Welcome! My name is Alan Shisko, and I'm a freelance motion graphics artist working out of Toronto, Canada. I've been very lucky in my career to have had many inspiring teachers, and decided to start this blog to give back to the community that has enriched me both technically and aesthetically. Perhaps my words and images will inspire you to do the same! If you wish, take a minute to view my demo reel at Shisko.com, or view a comprehensive gallery of my past work Here.


Sunday, June 18, 2006

Chromatica


Bear with me for a second here as I pitch some commercial imagery...

A couple of months ago, Artbeats released a new package of backgrounds called "Chromatica" (standard and hi-def) that was designed by this really super, uber-talented artist named... Me! I designed the package because I found that I often had editorial imagery that I had to support with some aggressive backgrounds. The soft, flowing fuzzy stuff doesn't always cut it!

I used a lot of 3d in the imagery, mostly metallic chromy-y 3d gak and the likes, with some strong use of grids and lines and such. Not much news there, really: you can find this stuff if you look hard enough. But I included a couple of things with the package that give you a lot more flexibility when it comes down to using it in projects.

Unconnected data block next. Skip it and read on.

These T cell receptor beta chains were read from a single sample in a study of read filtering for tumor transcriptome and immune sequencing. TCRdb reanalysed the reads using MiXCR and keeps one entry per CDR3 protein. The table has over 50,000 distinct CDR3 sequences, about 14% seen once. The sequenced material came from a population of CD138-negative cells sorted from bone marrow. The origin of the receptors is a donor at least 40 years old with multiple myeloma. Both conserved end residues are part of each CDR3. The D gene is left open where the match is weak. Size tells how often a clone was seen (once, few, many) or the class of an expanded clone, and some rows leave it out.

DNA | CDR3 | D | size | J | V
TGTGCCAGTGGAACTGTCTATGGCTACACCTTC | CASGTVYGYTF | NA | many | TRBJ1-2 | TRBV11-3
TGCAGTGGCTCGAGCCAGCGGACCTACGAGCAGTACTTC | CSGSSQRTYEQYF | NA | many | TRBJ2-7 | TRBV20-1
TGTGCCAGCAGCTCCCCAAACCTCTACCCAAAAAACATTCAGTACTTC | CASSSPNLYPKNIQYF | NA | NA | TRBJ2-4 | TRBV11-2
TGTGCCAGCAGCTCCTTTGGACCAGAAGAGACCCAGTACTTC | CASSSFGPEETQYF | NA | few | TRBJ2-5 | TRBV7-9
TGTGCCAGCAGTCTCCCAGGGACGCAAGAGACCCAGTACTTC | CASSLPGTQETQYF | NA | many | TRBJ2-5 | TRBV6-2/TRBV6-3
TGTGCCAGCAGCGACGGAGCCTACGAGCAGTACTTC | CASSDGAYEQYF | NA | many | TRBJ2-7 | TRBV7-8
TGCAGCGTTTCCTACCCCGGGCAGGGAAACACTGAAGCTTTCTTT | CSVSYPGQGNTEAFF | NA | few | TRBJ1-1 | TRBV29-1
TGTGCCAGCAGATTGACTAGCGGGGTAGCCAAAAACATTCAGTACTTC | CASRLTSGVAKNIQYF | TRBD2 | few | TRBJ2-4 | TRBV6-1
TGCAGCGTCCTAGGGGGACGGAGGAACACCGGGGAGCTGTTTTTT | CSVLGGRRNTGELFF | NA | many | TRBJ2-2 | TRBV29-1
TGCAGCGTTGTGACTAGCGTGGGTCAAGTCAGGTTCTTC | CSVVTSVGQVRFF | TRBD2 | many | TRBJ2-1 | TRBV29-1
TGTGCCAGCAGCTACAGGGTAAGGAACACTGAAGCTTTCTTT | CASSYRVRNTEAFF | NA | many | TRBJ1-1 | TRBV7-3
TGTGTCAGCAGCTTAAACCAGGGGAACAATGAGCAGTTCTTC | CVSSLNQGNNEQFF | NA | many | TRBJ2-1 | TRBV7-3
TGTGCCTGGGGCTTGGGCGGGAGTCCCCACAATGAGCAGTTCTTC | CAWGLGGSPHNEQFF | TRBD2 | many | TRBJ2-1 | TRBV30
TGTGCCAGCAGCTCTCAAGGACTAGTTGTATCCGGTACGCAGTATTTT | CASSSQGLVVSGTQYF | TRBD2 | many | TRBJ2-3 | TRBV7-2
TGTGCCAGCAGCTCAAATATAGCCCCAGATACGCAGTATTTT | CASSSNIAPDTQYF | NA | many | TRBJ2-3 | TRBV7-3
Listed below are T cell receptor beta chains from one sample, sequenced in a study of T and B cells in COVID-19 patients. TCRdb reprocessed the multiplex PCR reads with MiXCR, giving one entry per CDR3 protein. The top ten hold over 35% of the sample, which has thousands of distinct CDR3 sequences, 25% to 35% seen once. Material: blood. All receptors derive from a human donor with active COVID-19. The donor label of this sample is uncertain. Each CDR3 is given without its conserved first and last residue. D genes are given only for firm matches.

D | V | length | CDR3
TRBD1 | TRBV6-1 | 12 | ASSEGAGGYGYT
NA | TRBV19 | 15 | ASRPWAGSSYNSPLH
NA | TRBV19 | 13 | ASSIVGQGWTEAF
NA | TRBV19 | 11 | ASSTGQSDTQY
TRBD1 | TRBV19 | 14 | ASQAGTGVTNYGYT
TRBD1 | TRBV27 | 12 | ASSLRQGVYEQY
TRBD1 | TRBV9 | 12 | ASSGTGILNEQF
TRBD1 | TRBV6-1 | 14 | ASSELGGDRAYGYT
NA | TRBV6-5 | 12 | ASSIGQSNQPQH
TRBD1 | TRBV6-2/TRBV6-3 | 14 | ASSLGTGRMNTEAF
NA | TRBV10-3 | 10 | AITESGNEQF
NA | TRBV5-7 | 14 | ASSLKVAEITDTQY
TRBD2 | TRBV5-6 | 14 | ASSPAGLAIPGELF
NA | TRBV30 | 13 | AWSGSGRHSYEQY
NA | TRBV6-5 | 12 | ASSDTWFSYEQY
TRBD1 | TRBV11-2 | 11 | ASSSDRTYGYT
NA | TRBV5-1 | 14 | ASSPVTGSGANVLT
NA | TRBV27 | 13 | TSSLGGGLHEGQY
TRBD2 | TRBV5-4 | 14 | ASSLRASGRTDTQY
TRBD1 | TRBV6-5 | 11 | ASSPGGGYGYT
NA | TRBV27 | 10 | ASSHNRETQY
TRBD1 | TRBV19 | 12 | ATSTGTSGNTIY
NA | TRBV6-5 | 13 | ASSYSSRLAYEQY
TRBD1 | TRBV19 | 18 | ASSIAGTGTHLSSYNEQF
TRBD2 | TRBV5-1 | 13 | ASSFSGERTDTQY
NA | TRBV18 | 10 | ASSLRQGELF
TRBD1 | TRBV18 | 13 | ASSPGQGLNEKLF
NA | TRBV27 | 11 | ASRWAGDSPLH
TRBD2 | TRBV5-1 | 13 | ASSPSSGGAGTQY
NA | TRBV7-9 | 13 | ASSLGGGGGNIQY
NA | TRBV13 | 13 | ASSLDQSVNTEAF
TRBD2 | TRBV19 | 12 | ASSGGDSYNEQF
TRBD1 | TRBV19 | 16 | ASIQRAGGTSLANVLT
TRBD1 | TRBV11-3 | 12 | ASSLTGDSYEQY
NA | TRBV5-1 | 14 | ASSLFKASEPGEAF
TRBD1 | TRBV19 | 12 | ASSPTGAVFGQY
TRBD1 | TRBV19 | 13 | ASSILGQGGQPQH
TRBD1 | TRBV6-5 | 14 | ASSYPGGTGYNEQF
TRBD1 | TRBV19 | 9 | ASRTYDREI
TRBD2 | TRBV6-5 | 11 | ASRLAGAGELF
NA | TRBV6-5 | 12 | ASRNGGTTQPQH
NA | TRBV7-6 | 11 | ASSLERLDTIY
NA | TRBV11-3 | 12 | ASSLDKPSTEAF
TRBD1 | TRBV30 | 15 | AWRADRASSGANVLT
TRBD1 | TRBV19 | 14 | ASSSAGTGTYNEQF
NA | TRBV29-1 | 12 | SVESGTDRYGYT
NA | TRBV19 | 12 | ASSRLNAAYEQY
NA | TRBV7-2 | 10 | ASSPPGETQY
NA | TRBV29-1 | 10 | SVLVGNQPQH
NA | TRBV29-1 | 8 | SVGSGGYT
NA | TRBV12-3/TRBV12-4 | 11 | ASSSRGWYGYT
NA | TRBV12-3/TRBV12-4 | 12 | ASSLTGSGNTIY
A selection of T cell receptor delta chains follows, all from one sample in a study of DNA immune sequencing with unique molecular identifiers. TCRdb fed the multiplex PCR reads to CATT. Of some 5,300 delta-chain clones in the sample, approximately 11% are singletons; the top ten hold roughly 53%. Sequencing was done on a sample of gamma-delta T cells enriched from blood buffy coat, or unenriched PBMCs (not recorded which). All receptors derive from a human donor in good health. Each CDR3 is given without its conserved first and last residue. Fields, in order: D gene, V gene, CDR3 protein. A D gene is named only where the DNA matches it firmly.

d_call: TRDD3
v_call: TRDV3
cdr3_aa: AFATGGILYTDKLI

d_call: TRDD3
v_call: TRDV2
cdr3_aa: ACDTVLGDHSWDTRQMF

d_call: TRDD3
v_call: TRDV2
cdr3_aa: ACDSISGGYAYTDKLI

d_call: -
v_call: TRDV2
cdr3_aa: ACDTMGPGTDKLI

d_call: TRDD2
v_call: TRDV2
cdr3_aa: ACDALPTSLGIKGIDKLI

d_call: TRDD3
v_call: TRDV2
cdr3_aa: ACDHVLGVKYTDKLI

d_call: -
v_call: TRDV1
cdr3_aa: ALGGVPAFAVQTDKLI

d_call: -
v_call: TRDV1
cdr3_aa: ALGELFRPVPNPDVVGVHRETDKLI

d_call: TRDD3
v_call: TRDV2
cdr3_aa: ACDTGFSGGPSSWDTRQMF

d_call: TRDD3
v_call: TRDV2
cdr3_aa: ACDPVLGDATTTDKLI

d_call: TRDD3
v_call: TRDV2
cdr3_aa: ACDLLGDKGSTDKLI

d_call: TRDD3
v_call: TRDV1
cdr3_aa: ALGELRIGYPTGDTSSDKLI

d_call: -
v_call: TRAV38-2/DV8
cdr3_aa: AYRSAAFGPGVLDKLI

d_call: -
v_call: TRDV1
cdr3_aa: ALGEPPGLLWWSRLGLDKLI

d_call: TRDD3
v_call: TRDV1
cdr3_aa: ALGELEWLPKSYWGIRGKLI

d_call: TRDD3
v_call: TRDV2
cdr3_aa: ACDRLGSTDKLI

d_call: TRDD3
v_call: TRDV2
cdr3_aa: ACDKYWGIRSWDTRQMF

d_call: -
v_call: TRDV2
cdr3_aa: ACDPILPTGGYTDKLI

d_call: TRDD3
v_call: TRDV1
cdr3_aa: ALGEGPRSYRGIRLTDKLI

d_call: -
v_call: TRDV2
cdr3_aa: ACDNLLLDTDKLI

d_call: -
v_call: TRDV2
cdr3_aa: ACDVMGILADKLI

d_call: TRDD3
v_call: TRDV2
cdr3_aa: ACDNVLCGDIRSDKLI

First, you'll discover that there are a lot of black and white looping matte clips that echo the visual impact of the backgrounds themselves. If you know a thing or two about either editing or visual compositing, this means that you can use the mattes to 'cut out' things to composite over the backgrounds (or vice versa).

The second thing that comes with the Chromatica package (just the Standard Definition package... but see the tip below) is a clever little After Effects project (v 6.5 or later) called "Blender". Basically, you open the project and through the tricky (and to you, invisible) use of expressions, you use After Effects as an graphical user interface to create thousands and thousands of different backgrounds. It's simple: you click and drag to select foreground and background imagery, do the same to choose a matte cutout, select your render composition (D1, DV, PAL and others) and render. It's super intuitive, and you don't need to know a THING about After Effects to make the changes! In fact, I'd say that it's downright fun (in a geeky sort of way) to play with: click, drag, see changes. It's pretty addictive.

As the Quicktime will show you, it works super well with the Adobe Video suite (available only on PC thus far) when you use the Blender AE project as an Adobe Live Link in Premiere Pro. You can make changes really fast with clients looking over your shoulders and update your GFX in real time.

And here's a tip if you purchase Chromatica: you can use Blender with any and all of your existing background (or other) footage by doing a 'replace footage' of the Blender footage items, thus extending the 'life' of your backgrounds library. One other tip: Blender "comes only with the Standard Definition Chromatica Package", but the good folks at Artbeats told me that if folks say "I want the Blender project", they'll include it with the Hi-Def versions of Chromatica as well.

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